Thursday, December 5, 2013
Donna Cassata and Richard Lardner / The Associated Press
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Russia, which has steadfastly supported Assad in Syria's civil war, on Tuesday backed Assad's assertion of a chemical attack.
White House spokesman Jay Carney said the U.S. is looking carefully at all allegations but that the Obama administration is "deeply skeptical" of any claims emanating from Assad's regime.
Denis McDonough, the White House chief of staff, said the U.S. wouldn't stand by if it turns out the regime used chemical weapons, but he declined to say whether he believed the reports could be true.
"If this is substantiated, it does suggest ... that this is a game-changer. And we will act accordingly," McDonough told CNN. "This is something we take very, very seriously."
The chairman of the House Intelligence Committee, Rep. Mike Rogers, R-Mich., said he thought there was a "high probability" the Assad government had used chemical weapons, although it was not clear whether he was referring to the attack in northern Syria. "We need that final verification, but given everything we know over the last year and a half, I would come to the conclusion that they are either positioned for use, and ready to do that, or in fact have been used," Rogers told CNN.
Syria has one of the world's largest arsenals of chemical weapons and Washington has been on high alert since last year for any possible use or transfer of chemical weapons by Assad's forces. It feared that an increasingly desperate regime might turn to the stockpiles in a bid to defeat the rebellion or transfer dangerous agents to militant groups such as Lebanon's Hezbollah, which the Syrian government has long supported.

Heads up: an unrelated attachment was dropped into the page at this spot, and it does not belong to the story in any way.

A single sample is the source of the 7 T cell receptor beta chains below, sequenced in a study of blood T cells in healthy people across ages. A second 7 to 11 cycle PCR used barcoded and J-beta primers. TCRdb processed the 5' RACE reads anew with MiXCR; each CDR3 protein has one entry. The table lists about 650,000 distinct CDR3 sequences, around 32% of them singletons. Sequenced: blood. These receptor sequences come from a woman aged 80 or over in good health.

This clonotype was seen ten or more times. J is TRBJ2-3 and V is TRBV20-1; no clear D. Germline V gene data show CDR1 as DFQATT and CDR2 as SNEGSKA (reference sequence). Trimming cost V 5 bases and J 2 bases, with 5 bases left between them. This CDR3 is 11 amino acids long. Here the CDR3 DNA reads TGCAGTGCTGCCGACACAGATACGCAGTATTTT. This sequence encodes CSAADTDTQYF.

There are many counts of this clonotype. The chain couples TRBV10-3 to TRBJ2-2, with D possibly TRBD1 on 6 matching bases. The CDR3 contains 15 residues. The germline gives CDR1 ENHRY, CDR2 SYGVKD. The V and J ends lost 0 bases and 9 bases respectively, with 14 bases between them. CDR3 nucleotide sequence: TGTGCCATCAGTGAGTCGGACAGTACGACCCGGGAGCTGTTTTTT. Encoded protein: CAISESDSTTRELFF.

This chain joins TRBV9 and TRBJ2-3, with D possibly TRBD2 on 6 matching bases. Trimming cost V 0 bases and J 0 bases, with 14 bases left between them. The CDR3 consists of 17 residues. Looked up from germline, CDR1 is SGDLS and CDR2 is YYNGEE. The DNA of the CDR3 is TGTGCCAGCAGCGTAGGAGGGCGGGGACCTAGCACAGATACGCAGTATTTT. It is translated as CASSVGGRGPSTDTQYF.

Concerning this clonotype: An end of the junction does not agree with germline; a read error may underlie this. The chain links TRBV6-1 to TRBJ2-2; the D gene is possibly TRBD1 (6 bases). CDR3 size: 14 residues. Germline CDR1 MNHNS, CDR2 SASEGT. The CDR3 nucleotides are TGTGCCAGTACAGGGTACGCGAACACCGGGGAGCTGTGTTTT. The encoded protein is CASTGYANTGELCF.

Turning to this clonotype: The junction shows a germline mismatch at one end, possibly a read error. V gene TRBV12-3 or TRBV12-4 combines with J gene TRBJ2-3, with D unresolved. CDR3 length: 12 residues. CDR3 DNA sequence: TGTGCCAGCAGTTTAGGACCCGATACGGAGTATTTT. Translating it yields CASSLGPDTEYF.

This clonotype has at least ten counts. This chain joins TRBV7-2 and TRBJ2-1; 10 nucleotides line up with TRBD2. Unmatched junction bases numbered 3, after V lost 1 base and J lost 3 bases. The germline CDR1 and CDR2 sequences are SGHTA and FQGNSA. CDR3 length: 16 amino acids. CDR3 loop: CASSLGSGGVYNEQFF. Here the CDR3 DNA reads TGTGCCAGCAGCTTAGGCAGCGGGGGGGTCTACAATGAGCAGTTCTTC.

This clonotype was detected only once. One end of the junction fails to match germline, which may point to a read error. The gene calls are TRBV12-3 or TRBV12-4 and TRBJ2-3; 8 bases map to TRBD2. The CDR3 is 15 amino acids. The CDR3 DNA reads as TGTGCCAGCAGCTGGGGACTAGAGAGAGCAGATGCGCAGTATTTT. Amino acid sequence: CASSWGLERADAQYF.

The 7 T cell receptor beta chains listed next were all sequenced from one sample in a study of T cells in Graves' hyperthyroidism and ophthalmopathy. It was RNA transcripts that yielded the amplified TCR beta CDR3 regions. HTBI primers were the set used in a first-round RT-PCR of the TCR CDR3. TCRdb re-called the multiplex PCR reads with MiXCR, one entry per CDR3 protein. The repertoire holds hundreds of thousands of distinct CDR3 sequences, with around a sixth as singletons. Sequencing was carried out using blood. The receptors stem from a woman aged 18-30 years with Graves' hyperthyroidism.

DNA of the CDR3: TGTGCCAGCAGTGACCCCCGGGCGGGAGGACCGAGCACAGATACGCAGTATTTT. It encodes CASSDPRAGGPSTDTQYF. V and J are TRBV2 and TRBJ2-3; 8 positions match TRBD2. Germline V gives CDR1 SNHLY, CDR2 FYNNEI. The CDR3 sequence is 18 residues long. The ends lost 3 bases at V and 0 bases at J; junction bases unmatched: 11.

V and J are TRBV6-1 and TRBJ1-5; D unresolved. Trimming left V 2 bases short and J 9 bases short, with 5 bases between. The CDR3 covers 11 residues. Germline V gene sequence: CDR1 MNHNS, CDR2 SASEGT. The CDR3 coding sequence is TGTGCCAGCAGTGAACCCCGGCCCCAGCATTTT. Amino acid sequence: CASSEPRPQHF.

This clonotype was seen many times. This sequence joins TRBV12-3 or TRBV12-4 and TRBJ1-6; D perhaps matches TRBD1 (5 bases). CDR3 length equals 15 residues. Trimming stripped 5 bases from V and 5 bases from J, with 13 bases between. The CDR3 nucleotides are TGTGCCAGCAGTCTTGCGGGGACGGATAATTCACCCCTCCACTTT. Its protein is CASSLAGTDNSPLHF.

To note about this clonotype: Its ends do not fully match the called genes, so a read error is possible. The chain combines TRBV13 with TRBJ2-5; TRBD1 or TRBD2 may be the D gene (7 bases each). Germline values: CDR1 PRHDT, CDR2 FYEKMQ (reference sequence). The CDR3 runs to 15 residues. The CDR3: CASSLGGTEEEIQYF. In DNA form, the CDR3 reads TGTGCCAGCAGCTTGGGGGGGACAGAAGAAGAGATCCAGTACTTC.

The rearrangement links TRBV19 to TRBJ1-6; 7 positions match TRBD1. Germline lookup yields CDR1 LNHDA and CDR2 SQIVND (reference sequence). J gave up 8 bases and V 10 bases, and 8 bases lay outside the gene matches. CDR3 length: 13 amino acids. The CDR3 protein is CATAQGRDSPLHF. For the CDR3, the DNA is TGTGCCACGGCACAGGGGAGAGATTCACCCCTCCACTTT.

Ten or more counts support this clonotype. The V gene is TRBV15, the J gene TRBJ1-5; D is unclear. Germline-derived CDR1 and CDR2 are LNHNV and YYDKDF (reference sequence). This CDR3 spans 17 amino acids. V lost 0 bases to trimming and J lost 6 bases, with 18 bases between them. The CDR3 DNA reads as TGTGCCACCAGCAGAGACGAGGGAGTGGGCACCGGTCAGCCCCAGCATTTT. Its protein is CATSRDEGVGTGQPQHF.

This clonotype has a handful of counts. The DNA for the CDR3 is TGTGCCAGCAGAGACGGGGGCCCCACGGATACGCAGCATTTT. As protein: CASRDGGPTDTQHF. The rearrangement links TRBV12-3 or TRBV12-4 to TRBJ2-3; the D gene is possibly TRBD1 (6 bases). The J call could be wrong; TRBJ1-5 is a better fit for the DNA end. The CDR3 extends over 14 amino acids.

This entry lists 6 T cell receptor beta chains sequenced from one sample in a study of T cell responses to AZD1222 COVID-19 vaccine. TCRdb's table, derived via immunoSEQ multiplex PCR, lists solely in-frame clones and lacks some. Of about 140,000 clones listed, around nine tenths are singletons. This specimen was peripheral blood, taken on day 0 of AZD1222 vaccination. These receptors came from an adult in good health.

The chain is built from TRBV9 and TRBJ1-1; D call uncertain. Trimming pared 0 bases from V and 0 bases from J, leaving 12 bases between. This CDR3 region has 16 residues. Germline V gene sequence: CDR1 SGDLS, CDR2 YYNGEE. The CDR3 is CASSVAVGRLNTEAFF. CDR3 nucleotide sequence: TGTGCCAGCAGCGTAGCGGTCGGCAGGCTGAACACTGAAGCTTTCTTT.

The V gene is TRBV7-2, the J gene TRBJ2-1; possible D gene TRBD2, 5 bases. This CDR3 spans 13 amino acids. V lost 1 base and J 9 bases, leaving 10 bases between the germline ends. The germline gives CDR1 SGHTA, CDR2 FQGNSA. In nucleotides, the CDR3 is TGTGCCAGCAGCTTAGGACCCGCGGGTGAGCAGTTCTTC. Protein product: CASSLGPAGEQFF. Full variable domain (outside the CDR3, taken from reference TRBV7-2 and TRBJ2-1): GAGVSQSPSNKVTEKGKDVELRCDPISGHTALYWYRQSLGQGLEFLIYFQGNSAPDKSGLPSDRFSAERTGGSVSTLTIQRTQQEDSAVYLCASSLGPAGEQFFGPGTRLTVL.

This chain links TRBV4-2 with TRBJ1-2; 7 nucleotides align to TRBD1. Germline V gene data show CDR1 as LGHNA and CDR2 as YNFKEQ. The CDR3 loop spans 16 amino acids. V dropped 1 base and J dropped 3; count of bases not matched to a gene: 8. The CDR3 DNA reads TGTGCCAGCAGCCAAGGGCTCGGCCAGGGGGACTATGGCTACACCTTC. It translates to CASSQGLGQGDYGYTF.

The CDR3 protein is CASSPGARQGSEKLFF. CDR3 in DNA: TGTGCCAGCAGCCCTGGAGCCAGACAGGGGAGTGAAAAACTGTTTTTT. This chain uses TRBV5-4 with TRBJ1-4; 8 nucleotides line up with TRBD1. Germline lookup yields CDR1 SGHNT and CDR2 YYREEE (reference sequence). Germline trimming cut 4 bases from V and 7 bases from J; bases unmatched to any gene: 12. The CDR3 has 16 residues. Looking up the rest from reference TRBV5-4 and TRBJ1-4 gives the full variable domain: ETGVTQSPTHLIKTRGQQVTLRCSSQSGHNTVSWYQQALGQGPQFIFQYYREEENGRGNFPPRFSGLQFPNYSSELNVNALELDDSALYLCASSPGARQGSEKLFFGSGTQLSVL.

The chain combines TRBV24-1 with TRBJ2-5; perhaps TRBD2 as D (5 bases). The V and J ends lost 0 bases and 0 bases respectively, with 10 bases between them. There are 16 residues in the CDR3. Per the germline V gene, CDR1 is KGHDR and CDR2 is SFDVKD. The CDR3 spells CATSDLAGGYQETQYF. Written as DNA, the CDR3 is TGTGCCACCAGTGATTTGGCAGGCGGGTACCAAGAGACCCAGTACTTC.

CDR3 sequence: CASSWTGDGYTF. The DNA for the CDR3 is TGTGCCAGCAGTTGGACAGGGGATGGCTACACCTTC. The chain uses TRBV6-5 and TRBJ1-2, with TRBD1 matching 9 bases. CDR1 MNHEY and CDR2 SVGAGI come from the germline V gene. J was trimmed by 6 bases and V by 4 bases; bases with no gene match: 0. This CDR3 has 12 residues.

At the time, officials noted movement of some of the Syrian stockpiles but said none appeared to be deployed for imminent use. Still, President Barack Obama declared the use, deployment or transfer of the weapons to be his "red line" for possible military intervention in the Arab country.
Sen. Lindsey Graham, R-S.C., a member of the Armed Services Committee, raised the prospect of deploying U.S. troops to Syria to secure the stockpile of chemical weapons.
"If the choice is to send in troops to secure the weapons sites versus allowing chemical weapons to get into the hands of some of the most violent people in the world, I vote to cut this off before it's a problem," Graham told a group of reporters. "This administration's handling of Syria is going to cause incredible problems in the Mideast and compromise our national security."
But another member of the committee, Sen. Kelly Ayotte, R-N.H., said the United States "should take every step that we can short of boots on the ground."
At a separate congressional hearing, António Guterres, the U.N. high commissioner for refugees, said the international community faces a "tipping point" in Syria, with a fast-moving refugee crisis.
The number of refugees arriving in neighboring countries has jumped to 14,000 in a 24-hour period, up from 3,000 in December, 5,000 in January and 8,000 in February, Guterres said. Lebanon has 360,000 registered Syrians, Jordan more than 350,000 and Turkey some 260,000.
"The refugee crisis has been accelerating since last summer, and has reached staggering proportions since the beginning of this year," Guterres told a Senate Foreign Relations subcommittee. He said the world community needs "to be prepared for things to get worse before they get better."
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